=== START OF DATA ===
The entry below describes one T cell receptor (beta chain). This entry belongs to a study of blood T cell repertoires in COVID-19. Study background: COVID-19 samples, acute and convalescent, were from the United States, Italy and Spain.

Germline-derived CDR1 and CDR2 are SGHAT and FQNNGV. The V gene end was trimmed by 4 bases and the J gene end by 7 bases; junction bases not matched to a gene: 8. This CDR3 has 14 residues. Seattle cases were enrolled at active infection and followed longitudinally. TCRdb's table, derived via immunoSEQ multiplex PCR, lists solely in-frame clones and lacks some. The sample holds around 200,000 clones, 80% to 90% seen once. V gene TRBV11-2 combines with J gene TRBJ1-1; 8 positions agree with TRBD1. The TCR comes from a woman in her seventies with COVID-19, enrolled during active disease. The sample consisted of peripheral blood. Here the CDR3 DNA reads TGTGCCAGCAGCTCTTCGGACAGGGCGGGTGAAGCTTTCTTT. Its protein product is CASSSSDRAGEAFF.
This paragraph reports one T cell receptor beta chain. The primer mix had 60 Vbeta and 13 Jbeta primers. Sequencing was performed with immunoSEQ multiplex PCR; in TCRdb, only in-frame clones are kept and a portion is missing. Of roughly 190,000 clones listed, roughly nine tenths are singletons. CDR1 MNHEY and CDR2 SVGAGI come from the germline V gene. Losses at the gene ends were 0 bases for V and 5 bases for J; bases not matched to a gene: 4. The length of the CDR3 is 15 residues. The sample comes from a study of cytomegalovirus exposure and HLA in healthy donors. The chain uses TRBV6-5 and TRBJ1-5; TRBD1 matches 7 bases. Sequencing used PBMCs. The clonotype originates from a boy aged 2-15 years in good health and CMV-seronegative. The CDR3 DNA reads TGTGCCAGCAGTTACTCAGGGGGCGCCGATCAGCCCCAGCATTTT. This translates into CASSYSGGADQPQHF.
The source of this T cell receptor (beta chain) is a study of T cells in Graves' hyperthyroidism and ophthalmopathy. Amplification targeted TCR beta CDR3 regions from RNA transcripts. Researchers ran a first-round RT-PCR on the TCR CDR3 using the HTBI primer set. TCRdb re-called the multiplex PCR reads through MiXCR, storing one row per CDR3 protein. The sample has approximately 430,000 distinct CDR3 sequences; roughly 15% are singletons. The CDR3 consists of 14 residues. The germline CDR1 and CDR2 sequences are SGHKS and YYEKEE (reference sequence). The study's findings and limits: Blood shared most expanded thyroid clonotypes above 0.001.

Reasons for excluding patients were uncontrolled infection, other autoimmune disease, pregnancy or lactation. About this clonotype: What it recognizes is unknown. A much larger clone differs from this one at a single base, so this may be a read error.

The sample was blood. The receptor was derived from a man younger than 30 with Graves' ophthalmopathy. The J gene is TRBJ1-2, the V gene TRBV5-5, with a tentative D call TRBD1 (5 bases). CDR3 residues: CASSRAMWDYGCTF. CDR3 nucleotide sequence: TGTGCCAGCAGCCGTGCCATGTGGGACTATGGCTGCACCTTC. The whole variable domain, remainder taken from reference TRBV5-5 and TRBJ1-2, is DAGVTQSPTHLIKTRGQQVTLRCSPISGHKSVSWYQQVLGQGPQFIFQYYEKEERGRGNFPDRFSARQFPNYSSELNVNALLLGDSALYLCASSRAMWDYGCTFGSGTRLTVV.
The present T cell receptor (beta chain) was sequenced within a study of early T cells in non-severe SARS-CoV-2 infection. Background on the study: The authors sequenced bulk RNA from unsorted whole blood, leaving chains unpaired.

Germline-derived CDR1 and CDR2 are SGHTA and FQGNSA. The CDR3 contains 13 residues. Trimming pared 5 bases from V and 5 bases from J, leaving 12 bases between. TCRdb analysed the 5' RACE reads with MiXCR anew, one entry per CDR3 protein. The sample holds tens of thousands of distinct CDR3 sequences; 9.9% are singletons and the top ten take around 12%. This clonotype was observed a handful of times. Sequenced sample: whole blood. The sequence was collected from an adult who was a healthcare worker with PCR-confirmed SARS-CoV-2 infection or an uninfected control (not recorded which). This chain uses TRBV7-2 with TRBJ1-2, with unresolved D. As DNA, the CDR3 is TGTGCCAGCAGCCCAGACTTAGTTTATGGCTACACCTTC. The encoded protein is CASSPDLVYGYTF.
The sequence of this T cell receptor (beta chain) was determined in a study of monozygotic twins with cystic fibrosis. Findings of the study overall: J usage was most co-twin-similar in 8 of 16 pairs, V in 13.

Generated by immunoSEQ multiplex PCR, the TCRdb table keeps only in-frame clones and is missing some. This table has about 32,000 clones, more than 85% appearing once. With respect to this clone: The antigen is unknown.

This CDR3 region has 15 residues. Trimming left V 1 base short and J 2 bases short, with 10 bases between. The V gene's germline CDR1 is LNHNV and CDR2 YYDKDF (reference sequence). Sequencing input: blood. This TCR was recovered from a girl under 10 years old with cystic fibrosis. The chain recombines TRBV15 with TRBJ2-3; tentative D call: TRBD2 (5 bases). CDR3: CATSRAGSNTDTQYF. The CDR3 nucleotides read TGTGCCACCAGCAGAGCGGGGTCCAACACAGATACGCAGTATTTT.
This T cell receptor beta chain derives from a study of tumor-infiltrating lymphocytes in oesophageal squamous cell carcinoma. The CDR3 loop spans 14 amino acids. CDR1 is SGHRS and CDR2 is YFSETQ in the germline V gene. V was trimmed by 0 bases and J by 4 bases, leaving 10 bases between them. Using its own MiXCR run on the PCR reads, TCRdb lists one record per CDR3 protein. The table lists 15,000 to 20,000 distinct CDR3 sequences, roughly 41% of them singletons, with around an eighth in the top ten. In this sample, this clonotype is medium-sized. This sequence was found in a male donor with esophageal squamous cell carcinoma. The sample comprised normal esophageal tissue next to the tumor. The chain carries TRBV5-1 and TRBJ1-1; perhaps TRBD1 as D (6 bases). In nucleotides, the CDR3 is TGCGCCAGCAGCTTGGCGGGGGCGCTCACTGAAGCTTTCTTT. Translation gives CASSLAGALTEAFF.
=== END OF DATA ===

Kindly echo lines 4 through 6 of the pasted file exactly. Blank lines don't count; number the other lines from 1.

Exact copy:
The source of this T cell receptor (beta chain) is a study of T cells in Graves' hyperthyroidism and ophthalmopathy. Amplification targeted TCR beta CDR3 regions from RNA transcripts. Researchers ran a first-round RT-PCR on the TCR CDR3 using the HTBI primer set. TCRdb re-called the multiplex PCR reads through MiXCR, storing one row per CDR3 protein. The sample has approximately 430,000 distinct CDR3 sequences; roughly 15% are singletons. The CDR3 consists of 14 residues. The germline CDR1 and CDR2 sequences are SGHKS and YYEKEE (reference sequence). The study's findings and limits: Blood shared most expanded thyroid clonotypes above 0.001.

Reasons for excluding patients were uncontrolled infection, other autoimmune disease, pregnancy or lactation. About this clonotype: What it recognizes is unknown. A much larger clone differs from this one at a single base, so this may be a read error.

The sample was blood. The receptor was derived from a man younger than 30 with Graves' ophthalmopathy. The J gene is TRBJ1-2, the V gene TRBV5-5, with a tentative D call TRBD1 (5 bases). CDR3 residues: CASSRAMWDYGCTF. CDR3 nucleotide sequence: TGTGCCAGCAGCCGTGCCATGTGGGACTATGGCTGCACCTTC. The whole variable domain, remainder taken from reference TRBV5-5 and TRBJ1-2, is DAGVTQSPTHLIKTRGQQVTLRCSPISGHKSVSWYQQVLGQGPQFIFQYYEKEERGRGNFPDRFSARQFPNYSSELNVNALLLGDSALYLCASSRAMWDYGCTFGSGTRLTVV.